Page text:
Since I was a little
boy I've been fascinated by the phonograph.
My paper-route made
it possible to buy my first Victrola when I was twelve. Auctions
were an early source for acquiring a talking machine and my father
and I would sometimes spend hours waiting to bid on a phonograph with
its morning-glory horn. We weren't very sophisticated buyers and had
limited funds so we unfortunately didn't pursue rare machines. But
it was always fun and there was alot of serendipity in our collecting.
Through the years
my interest in phonographs has taken some turns, from phonographs
(the pre-1920 machines and records) to toy phonographs to talking
toys that used internal 'records' and finally to less space demanding
phonograph ephemera (postcards, advertisements, lithographs, etc.).
related to the phonograph and how it was marketed to the home have
always been of particular interest to me. But in truth anything
connected with the phonograph seems to catch my attention: talking
machines, stories about the phonograph, artwork, advertisments and
all sorts of phono ephemera are for me all footprints and pieces of
the phonograph's history.
I chose Phonographia
(think phonograph memorabilia) as this site's name because
it's meant to include any memory or connection with the phonograph.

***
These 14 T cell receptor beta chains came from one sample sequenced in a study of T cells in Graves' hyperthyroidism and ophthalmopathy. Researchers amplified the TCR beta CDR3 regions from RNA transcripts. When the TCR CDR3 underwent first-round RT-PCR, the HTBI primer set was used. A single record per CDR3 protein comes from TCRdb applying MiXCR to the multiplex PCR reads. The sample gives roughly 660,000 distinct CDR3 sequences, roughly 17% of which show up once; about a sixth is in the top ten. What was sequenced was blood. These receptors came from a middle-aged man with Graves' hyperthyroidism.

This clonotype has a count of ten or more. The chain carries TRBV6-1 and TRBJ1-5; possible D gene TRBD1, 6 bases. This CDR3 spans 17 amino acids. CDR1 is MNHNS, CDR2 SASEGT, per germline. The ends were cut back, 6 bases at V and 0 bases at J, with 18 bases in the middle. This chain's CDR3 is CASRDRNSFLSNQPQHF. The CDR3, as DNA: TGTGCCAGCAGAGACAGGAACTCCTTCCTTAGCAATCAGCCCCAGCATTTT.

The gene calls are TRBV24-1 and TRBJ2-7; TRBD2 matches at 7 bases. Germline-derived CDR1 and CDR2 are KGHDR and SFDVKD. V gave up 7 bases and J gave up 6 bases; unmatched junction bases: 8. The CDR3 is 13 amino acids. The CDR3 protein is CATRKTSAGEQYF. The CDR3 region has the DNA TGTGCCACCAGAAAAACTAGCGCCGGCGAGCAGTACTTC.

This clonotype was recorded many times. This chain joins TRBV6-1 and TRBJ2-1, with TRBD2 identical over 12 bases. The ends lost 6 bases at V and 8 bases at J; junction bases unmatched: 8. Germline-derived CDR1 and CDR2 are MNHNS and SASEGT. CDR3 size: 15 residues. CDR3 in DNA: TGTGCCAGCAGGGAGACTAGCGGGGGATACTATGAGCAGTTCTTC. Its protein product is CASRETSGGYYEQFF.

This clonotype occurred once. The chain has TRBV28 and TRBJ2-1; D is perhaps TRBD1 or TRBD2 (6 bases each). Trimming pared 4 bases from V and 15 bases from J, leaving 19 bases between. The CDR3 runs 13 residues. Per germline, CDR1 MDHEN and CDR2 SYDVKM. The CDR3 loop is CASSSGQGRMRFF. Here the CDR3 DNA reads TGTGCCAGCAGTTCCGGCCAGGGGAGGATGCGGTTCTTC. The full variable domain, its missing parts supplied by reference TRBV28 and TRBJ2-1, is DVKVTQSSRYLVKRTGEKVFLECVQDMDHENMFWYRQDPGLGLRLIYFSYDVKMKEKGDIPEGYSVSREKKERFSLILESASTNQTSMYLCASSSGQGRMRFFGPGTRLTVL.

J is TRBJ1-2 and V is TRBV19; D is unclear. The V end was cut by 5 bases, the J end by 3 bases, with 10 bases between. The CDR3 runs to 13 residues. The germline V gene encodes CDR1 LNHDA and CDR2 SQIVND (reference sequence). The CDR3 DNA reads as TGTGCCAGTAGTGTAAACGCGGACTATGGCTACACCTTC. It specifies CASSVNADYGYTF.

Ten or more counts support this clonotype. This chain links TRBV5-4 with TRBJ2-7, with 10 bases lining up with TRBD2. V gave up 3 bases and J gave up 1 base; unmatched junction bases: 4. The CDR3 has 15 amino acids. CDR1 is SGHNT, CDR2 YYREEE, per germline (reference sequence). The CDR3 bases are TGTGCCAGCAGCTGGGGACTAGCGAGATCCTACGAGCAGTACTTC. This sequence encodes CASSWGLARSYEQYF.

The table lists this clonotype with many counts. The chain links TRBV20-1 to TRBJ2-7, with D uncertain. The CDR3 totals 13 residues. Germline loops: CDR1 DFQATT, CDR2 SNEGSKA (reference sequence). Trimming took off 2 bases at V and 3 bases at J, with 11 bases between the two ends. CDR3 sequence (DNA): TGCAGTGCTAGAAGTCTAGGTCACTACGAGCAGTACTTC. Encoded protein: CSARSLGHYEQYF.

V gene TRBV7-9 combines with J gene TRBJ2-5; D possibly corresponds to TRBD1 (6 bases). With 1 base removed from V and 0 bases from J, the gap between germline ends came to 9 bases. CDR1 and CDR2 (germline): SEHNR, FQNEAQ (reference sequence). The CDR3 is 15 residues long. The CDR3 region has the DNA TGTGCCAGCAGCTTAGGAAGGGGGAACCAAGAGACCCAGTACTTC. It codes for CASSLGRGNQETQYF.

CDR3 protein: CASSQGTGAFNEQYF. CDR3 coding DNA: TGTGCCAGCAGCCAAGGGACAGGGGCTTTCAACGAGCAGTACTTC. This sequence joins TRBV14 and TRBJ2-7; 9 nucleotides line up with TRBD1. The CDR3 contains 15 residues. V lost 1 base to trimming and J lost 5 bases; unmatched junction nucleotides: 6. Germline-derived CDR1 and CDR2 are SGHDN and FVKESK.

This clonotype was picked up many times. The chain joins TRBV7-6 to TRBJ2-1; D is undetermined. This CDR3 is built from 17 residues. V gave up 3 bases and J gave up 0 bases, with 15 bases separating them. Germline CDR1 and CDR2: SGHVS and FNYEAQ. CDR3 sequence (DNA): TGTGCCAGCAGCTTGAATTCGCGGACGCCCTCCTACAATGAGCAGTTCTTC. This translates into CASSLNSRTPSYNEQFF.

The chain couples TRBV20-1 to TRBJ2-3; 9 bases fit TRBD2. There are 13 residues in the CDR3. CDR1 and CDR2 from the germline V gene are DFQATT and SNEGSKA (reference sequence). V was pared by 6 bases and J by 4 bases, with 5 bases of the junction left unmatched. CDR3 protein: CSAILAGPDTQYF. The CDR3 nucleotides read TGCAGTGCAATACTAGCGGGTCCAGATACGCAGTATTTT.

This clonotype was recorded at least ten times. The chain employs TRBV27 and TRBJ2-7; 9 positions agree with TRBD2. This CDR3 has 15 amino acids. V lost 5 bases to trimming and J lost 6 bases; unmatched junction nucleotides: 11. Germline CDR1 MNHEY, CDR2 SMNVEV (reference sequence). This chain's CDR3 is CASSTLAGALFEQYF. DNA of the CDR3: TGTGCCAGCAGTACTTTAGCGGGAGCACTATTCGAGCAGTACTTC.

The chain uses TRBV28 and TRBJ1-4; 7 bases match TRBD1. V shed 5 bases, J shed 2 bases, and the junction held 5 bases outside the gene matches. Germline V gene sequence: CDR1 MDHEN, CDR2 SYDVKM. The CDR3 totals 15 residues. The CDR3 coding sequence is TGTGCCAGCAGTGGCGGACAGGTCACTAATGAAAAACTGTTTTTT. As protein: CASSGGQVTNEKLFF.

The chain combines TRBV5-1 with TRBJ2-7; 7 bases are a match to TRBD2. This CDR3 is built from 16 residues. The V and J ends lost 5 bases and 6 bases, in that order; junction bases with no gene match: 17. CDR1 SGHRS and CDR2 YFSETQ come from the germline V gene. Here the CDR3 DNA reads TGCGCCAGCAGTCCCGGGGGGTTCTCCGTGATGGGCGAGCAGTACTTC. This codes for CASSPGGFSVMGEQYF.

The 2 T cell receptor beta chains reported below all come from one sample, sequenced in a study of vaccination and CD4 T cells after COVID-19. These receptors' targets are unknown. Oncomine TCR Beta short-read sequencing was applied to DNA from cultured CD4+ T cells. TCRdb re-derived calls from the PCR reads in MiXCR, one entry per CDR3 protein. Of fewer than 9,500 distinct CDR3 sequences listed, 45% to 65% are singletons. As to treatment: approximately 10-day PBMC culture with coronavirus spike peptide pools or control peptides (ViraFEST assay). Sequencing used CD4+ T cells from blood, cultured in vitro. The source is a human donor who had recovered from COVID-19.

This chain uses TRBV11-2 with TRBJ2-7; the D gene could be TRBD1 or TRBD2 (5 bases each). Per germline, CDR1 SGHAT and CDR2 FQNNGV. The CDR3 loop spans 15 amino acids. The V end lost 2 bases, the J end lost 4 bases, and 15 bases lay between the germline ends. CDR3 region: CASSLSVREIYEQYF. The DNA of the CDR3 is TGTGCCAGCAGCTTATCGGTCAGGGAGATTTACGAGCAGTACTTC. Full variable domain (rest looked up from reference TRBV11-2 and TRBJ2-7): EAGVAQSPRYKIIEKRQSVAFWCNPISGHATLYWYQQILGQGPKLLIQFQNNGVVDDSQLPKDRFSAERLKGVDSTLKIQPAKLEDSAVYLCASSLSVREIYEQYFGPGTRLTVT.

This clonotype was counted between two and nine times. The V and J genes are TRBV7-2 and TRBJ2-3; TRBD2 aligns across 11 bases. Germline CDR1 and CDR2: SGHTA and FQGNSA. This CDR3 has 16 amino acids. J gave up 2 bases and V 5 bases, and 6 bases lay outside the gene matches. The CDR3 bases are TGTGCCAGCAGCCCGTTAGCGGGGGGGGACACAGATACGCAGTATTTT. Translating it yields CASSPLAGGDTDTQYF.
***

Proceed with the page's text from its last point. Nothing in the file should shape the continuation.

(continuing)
The Phonograph literally
engraved its history into records but it also literally was a revolution
of sound with records revolving at different rpms and with captured
sound reproduced by a variety of talking machines.
in 2001 as an internet site
and it continues to be a work-in-progress.
I use images and information
from many sources and sometimes it seems to look like a scrap-book
of eccentric connections and memorabilia. But if anyone sees something
that is incorrect, please let me know as my intent is to simply be
a Friend of the Phonograph and tell its story from my perspective.
of my collection, c.1966 in my parents basement (Photo courtesy of
History and Story Telling:
How an Archive of the Internet
Could Change History On Technology
By JENNA WORTHAM JUNE 21, 2016
Last year, two scientists presented a theory
in quantum mechanics that they called “entangled histories.” They
argue that the existence of a particle in space is fractured along
many alternate timelines, all of which must be considered to understand
the full chronology of its life cycle. It is baffling and exhilarating
in the way only quantum physics can be, but one idea stood out as
particularly resonant. Jordan Cotler, an author of the paper and a
graduate student at Stanford University, has said, “Our best description
of the past is not a fixed chronology but multiple chronologies that
are intertwined with each other.” We’ve long known that this is how
human history works — an unimaginable number of small stories, compressed
into one big one. But maybe now we finally have the ability to record
and capture them all, and history can become something else entirely:
not a handful of voices, but a cacophony.
Using the internet and arhives of social media
to "generate a more prismatic recollection of history."